Imagine a way to sit down in front of the TV and watch music videos all day.
That was, of course, what MTV was, for a roughly 25-year period starting in the early 1980s, in which the channel and the music videos that aired on it were often at the forefront of popular culture.
MTV’s cultural dominance soon began to fade, due to a variety of factors, from the channel itself beginning to emphasize reality TV rather than videos, to the Internet and digital music revolution moving music videos to YouTube rather than television. A lot of that, ironically, had to do with Apple, with the advent of iTunes, iPods, and eventually Apple Music. Apple has assumed a gatekeeping power, when it comes to music, that MTV formerly held.
But Apple this week announced something that seems like an approximation of what MTV used to be.
It’s called Apple Music TV, and it’s described by Rolling Stone as “a new station within Apple Music that provides users with a 24-hour ongoing livestream of today’s most popular music videos.”
Indeed, the new channel, which is not behind a paywall, will offer many of the same things MTV used to: Exclusive premieres of videos, interview with stars, live shows, and countdowns. There will also be a Bruce Springsteen block, which coincides with both the singer’s new album Letter to You, and the making-of documentary, Bruce Springsteen’s Letter to You, which will debut on Apple TV+ the same day.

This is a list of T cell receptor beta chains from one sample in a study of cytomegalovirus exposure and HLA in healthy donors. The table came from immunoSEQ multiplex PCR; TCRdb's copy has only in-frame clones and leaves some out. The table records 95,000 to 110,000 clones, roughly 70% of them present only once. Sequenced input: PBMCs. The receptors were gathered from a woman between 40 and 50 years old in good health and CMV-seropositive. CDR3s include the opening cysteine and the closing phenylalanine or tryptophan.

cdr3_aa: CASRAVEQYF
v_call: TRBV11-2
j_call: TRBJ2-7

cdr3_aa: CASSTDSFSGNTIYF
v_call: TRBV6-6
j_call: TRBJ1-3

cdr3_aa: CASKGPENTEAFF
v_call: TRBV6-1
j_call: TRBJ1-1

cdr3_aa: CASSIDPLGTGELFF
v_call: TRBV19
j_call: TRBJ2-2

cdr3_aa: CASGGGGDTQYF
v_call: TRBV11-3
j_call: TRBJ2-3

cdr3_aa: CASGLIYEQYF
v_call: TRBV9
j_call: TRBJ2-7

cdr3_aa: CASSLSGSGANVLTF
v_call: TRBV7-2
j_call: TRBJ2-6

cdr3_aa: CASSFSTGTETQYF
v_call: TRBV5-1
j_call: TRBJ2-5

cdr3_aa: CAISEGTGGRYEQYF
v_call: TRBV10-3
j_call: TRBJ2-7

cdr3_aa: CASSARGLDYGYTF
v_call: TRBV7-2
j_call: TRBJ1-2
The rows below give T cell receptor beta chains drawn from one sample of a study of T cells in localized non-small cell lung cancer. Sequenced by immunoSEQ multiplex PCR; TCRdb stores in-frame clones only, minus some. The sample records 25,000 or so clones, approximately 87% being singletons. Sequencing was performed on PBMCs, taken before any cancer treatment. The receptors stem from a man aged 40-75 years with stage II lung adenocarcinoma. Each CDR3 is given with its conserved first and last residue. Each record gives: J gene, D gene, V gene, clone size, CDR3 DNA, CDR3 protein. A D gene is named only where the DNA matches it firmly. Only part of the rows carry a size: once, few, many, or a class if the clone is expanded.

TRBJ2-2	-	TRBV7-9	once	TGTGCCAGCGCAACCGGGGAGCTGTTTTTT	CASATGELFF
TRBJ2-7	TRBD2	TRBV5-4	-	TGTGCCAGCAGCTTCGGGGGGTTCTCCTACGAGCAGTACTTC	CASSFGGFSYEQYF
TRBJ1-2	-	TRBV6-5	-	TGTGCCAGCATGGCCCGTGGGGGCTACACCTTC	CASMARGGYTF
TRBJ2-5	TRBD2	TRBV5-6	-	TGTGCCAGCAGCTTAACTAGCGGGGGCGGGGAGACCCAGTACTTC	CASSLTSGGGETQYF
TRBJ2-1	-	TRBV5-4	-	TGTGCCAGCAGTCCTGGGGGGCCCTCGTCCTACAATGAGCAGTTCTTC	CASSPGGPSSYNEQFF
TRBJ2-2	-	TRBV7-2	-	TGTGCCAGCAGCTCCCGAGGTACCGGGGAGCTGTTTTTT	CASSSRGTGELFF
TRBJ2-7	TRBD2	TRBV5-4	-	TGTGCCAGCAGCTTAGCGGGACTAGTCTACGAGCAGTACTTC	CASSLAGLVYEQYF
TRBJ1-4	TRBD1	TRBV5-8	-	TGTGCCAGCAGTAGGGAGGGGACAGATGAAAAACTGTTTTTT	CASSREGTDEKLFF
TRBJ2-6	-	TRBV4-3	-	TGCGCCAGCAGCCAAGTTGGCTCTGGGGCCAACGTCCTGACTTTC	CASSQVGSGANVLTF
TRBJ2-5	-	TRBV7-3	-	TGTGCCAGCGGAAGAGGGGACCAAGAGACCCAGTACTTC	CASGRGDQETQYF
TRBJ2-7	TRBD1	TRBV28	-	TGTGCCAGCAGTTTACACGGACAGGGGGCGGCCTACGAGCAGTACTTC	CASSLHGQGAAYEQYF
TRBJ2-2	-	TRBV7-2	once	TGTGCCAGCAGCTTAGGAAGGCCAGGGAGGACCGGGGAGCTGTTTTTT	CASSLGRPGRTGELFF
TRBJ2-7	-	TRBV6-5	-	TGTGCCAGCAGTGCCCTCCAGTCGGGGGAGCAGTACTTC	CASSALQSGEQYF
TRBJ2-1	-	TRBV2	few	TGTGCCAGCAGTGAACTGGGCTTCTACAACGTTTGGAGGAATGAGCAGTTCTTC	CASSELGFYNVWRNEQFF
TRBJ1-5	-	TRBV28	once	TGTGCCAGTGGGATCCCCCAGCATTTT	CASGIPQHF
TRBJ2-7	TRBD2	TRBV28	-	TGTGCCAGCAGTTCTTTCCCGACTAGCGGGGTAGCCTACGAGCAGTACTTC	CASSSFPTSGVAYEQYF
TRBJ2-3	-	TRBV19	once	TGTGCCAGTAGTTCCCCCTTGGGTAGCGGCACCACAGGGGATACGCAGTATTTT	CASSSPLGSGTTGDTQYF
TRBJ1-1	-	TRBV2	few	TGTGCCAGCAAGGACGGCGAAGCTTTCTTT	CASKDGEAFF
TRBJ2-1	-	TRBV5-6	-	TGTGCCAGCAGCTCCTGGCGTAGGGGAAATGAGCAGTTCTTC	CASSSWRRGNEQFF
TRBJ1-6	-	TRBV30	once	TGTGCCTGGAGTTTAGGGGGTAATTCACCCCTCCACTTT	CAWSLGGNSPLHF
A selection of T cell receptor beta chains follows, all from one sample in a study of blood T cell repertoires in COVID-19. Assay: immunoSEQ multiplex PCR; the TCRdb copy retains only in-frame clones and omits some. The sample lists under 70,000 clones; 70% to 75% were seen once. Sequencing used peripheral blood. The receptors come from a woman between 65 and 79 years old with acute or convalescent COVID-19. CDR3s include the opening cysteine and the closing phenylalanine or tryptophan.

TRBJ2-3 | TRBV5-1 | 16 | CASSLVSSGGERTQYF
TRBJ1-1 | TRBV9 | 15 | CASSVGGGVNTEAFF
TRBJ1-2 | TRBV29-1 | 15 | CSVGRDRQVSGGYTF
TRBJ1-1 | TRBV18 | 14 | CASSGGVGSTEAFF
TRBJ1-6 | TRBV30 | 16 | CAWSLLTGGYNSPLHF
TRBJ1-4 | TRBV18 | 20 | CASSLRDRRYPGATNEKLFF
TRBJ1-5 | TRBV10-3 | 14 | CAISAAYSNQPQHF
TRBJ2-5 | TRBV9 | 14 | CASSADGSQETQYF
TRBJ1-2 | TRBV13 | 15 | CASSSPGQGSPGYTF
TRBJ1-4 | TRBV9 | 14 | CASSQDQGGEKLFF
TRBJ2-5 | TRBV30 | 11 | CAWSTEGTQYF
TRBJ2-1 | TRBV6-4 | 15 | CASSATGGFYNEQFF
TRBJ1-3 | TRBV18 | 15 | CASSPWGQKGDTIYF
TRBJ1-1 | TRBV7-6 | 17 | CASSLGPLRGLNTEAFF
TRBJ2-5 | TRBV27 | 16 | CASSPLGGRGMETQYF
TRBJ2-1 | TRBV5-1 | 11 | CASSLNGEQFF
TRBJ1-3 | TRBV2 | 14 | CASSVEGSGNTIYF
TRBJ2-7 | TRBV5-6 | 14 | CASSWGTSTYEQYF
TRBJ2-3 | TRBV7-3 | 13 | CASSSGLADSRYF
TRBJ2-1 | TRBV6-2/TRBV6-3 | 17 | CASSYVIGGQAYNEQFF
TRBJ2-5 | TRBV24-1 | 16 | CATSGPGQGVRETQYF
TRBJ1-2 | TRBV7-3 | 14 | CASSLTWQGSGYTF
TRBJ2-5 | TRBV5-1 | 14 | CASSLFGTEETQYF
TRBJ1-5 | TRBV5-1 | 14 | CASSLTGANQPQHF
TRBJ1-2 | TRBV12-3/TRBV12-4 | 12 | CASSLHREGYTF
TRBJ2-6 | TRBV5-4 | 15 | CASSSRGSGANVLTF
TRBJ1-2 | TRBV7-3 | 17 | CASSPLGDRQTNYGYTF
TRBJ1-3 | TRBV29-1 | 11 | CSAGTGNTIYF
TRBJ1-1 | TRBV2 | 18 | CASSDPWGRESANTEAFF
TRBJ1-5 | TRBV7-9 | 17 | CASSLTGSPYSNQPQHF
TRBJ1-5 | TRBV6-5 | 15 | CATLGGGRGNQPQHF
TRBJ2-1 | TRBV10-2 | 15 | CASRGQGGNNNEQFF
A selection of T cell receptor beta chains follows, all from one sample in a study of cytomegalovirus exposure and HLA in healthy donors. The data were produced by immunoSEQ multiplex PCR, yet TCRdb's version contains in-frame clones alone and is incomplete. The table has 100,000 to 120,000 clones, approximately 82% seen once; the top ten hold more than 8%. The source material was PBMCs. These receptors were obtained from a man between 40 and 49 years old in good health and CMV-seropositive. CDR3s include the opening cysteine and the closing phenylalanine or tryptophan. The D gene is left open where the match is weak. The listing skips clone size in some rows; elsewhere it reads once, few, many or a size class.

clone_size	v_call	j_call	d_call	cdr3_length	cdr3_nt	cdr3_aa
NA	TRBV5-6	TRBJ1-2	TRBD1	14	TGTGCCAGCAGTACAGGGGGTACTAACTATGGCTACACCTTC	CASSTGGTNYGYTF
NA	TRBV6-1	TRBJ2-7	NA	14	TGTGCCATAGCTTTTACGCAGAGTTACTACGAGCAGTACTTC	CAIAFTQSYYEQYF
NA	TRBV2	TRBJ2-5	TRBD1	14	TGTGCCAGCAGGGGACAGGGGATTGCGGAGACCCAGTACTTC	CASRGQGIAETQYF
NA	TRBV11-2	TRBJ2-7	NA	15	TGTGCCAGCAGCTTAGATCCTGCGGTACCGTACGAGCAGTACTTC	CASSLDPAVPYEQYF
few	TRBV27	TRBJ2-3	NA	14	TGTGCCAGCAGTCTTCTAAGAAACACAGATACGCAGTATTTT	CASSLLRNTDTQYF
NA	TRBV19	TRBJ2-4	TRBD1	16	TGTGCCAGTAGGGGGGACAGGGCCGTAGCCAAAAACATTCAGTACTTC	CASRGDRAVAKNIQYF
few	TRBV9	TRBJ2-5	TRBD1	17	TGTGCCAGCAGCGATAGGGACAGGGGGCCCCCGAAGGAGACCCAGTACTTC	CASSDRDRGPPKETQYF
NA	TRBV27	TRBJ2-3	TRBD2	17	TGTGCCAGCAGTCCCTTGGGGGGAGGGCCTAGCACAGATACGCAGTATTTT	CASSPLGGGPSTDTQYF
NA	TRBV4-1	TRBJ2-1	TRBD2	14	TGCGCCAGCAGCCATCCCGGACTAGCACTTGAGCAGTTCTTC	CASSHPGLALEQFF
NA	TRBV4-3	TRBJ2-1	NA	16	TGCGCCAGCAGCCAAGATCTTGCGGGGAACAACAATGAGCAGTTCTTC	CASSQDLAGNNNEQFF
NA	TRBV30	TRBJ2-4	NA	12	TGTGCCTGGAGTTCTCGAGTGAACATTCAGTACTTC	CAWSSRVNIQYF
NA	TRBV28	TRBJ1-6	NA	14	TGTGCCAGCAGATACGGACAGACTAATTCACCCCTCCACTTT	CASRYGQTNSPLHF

“A great list of sampled artists on a typical day would be Drake, Dua Lipa, BTS, Billie Eilish — a contemporary mix of current hits,” Rachel Newman, Apple Music’s global head of editorial and content, told Billboard. “It’s such a great way for music lovers to see big, contemporary hits in an easy-to-consume, lean-back way and be able to access Apple Music from the TV app at the flick of a switch.”
At launch, Apple began playing a countdown of Apple Music’s top 100 most-streamed songs ever.
The channel is only available in the U.S. It will hopefully catch on the way its predecessor did, provided Apple doesn’t start cycling out the music programming in exchange for reality shows, and eventually just running Ridiculousness a dozen hours each day.